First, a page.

She poured this water first on the snout itself, then on the blowhole of the whale, remarking as she did so, ‘It is good that you are come to us.‘
- “Greeting the Whale” in Robert Spencer, The North Alaskan Eskimo: A Study in Ecology and Society (1)
Iñupiaq hunting of the bowhead whale is rich with cultural meaning and tradition, and very much a part of contemporary life in the communities of Wales, Kivalina, Point Hope, Wainwright, Barrow, Nuiqsut, and Kaktovik.(2) The whale harvest sustains these villages and is celebrated in feasts and festivals including Apugauti and Nalukataq.
Before Christianity, many religious ceremonies were directed to the whale spirits. Spring whaling time was a period of intense spiritual focus, from rituals to prepare boats and equipment before the hunt to the Nalukataq celebration that marked the end of the season.(3) It was understood that whales watched and listened to see if people showed them respect.
This meant living carefully, not making loud noises, keeping houses and the village clean, clearing out the meat storage cellars, and producing new clothing and equipment for the hunt. If all was done correctly, whales would give themselves to the hunters, and when they did the great animals were treated as honored guests.(4)
Women played leading roles in these spiritual practices. The wife of an umialik [boat captain] imitated the spirit of the whale, and her every action could affect the hunt. As her husband’s boat departed, the harpooner pretended to strike her with his weapon. While the hunters were out she stayed very quietly in the house, so the whale would be quiet and easy to kill. She could not sew or use a knife, or the harpoon line might be tangled or cut. She would not stoop or go into an underground meat cellar, or a whale that had been harpooned might go under the ice where it could not be recovered.(5)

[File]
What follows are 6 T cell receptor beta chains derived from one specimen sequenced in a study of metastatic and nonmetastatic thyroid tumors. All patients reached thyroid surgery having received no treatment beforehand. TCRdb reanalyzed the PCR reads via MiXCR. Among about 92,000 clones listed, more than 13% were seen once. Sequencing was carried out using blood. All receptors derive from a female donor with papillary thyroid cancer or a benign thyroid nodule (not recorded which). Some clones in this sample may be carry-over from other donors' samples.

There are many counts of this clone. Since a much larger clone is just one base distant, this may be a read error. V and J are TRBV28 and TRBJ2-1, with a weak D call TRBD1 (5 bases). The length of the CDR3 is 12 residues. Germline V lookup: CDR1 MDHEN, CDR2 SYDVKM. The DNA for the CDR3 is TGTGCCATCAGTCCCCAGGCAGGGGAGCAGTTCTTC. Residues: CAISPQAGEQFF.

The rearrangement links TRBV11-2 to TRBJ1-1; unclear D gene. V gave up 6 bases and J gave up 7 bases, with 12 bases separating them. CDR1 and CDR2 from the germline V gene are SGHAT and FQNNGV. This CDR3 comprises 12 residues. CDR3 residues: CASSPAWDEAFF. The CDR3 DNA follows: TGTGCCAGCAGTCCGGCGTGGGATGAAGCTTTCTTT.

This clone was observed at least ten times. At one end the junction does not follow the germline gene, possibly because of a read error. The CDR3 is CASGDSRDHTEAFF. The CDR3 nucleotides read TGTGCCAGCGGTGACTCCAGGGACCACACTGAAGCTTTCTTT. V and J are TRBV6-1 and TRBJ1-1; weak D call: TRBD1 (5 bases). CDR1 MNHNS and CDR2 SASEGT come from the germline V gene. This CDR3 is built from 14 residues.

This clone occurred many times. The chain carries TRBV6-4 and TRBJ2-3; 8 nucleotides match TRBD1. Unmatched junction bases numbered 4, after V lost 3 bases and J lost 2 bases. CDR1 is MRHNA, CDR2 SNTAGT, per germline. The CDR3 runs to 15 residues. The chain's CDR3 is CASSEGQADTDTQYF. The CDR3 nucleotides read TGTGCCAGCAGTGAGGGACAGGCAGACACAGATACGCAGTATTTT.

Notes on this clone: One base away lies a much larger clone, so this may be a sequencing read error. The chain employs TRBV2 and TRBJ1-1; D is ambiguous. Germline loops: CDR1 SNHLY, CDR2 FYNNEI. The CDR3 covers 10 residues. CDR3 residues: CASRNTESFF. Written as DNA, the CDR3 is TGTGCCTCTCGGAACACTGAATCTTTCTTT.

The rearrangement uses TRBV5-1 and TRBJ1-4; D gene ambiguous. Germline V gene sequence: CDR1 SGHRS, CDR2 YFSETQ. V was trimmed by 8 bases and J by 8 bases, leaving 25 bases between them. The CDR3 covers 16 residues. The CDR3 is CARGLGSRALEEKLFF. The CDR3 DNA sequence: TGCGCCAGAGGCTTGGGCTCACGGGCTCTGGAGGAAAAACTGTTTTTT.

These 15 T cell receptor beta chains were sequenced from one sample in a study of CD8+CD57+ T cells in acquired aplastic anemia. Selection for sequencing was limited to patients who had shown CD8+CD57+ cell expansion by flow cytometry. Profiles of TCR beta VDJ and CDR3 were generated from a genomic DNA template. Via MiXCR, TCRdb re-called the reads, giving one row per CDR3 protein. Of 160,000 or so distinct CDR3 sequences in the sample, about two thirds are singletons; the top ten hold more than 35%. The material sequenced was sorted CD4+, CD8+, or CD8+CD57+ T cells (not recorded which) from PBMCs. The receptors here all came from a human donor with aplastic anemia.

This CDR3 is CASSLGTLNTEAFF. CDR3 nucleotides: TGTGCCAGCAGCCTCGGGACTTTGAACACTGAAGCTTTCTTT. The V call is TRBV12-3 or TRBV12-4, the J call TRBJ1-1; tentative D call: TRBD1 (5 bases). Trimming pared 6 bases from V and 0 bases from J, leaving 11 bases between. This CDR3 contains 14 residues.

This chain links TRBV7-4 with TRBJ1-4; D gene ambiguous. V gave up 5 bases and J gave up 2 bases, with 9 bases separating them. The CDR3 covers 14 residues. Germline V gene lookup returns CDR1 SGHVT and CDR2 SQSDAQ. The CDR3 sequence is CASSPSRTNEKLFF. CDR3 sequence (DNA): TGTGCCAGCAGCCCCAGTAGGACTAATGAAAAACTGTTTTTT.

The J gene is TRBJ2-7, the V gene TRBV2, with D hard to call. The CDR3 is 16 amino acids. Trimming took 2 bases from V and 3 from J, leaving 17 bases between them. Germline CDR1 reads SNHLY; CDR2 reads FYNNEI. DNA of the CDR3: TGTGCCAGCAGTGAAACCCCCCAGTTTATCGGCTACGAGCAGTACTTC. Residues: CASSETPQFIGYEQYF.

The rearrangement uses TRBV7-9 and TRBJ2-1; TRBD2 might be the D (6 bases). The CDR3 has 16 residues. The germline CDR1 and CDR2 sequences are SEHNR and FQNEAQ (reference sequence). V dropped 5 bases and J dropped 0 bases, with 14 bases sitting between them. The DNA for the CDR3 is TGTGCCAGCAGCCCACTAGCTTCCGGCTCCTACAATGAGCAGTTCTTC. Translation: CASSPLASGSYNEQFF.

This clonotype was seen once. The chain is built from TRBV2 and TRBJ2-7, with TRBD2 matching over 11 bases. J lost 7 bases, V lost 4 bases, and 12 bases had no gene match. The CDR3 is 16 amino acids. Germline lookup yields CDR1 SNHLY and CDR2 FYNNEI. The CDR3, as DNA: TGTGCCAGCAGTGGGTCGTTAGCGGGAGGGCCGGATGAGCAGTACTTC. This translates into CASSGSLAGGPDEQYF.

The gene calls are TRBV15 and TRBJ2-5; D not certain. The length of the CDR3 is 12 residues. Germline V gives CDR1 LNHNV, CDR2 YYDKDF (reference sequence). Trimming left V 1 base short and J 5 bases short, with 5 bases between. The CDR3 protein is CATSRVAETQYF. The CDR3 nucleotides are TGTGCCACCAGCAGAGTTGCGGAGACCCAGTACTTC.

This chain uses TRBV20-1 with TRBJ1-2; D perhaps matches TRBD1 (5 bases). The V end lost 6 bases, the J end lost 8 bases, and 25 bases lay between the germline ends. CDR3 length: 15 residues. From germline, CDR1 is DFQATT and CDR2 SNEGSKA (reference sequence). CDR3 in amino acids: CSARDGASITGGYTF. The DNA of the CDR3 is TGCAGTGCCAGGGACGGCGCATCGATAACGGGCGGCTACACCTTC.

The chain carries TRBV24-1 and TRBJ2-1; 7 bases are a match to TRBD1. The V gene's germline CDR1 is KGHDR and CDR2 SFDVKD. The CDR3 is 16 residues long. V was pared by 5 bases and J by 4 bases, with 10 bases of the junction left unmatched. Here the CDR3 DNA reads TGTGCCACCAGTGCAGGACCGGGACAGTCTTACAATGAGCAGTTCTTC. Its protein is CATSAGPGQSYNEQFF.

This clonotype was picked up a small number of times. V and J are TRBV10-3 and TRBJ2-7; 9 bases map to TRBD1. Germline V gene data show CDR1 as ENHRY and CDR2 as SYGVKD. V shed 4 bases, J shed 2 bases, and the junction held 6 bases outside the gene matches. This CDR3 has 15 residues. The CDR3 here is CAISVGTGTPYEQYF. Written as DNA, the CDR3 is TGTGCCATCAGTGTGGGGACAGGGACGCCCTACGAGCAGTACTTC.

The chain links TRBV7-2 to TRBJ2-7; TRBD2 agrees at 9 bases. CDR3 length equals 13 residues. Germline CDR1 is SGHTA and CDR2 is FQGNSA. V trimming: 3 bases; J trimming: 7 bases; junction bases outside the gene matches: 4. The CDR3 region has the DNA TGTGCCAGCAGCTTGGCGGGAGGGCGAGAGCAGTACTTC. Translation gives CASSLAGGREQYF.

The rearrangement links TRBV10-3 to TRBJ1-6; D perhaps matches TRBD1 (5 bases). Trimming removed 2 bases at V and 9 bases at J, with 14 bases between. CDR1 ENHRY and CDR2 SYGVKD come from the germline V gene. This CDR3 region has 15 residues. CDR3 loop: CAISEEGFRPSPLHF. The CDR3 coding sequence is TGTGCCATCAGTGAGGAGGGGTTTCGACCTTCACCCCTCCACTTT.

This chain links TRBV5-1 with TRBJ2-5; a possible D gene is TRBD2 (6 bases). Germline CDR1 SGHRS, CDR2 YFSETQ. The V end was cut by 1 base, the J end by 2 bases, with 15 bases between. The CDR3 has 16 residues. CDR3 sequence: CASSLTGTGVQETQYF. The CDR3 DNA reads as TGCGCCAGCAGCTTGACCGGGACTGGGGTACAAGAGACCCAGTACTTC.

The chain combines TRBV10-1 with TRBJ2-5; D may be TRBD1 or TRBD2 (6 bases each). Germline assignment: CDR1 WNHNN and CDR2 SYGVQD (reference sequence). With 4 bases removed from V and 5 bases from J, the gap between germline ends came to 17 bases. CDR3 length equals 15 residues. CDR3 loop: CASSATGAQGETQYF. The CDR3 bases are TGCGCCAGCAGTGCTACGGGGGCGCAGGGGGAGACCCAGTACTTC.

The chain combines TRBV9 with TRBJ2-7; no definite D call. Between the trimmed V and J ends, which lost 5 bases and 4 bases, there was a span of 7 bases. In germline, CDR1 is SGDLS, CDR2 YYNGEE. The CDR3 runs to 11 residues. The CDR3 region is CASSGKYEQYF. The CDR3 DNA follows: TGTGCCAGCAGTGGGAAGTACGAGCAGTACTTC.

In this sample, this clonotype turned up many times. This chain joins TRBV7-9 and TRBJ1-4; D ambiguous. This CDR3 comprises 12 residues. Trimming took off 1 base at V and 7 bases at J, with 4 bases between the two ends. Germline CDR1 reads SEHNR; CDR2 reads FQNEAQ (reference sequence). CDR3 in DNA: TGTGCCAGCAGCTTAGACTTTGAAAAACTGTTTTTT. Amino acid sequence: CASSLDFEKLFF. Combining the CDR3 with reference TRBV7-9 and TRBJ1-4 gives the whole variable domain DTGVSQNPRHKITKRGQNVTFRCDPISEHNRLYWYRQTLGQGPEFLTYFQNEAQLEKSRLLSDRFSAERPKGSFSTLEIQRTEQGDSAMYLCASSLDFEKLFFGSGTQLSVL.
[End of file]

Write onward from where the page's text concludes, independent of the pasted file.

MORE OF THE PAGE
When a whale was towed back to the village, she greeted the animal at the edge of the ice.
Singing and speaking to welcome it, she poured fresh water on the whale’s snout from a ceremonial bucket.(6) This practice—of quenching a whale’s assumed thirst for fresh water—was shared by Siberian whaling cultures.(7) Iñupiat gave all sea mammals that they killed a drink of fresh water, and all land animals a taste of seal or whale blubber (which was rubbed on their noses), in the belief that the creatures of land and sea craved these substances that were not available to them in life.(8)
The same ceremonial bucket appeared in other rituals. An umialik‘s wife gave a drink to the whale boat when it was launched, because the sealskin-covered umiak was viewed as a kind of living sea mammal itself.(9) At Point Hope, women raised their buckets to Alignuk, the Moon Man who controlled game. People said that if the water in the woman’s pot was clear and clean “it will reach up to him” and Alignuk would drop a whale into it, meaning that her husband would be successful in the spring hunt.(10)
At Point Hope and Barrow, skilled craftsmen made new buckets each year for the whaling captains and their wives. At Point Hope, these were made bigger each year to show the growing umialik‘s growing experience. Buckets were initiated with special songs and ceremonies in the qargi [community house].(11)
1. Spencer 1969:345
3. Curtis 1930:135-60; Murdoch 1892:272-75; Spencer 1969:332-53; Rainey 1947
4. Curtis 1930:152; Murdoch 1892:274; P. H. Ray 1885:39; Rainey 1947:257-59
5. Curtis 1930:115, 140-41; Murdoch 1892:274; Rainey 1947:259; Spencer 1969:337-38
6. Curtis 1930:141; Osterman and Holtved 1952:26; Spencer 1969:345; Stefánsson 1919:389
7. Lantis 1938:24
8. Brower 1943:16; Rainey 1947:267; Spencer 1969:272; Stefánsson 1919:389; Van Valin 1941:199
9. Brower 1943:48; Rainey 1947:257; Spencer 1969:334; Thornton 1931:166-67
10. Pulu et al. 1980:15-16; Rainey 1947:270-71; see story “How the Spider Came” in Osterman and Holtved 1952:228
11. Rainey 1947:245; Spencer 1969:334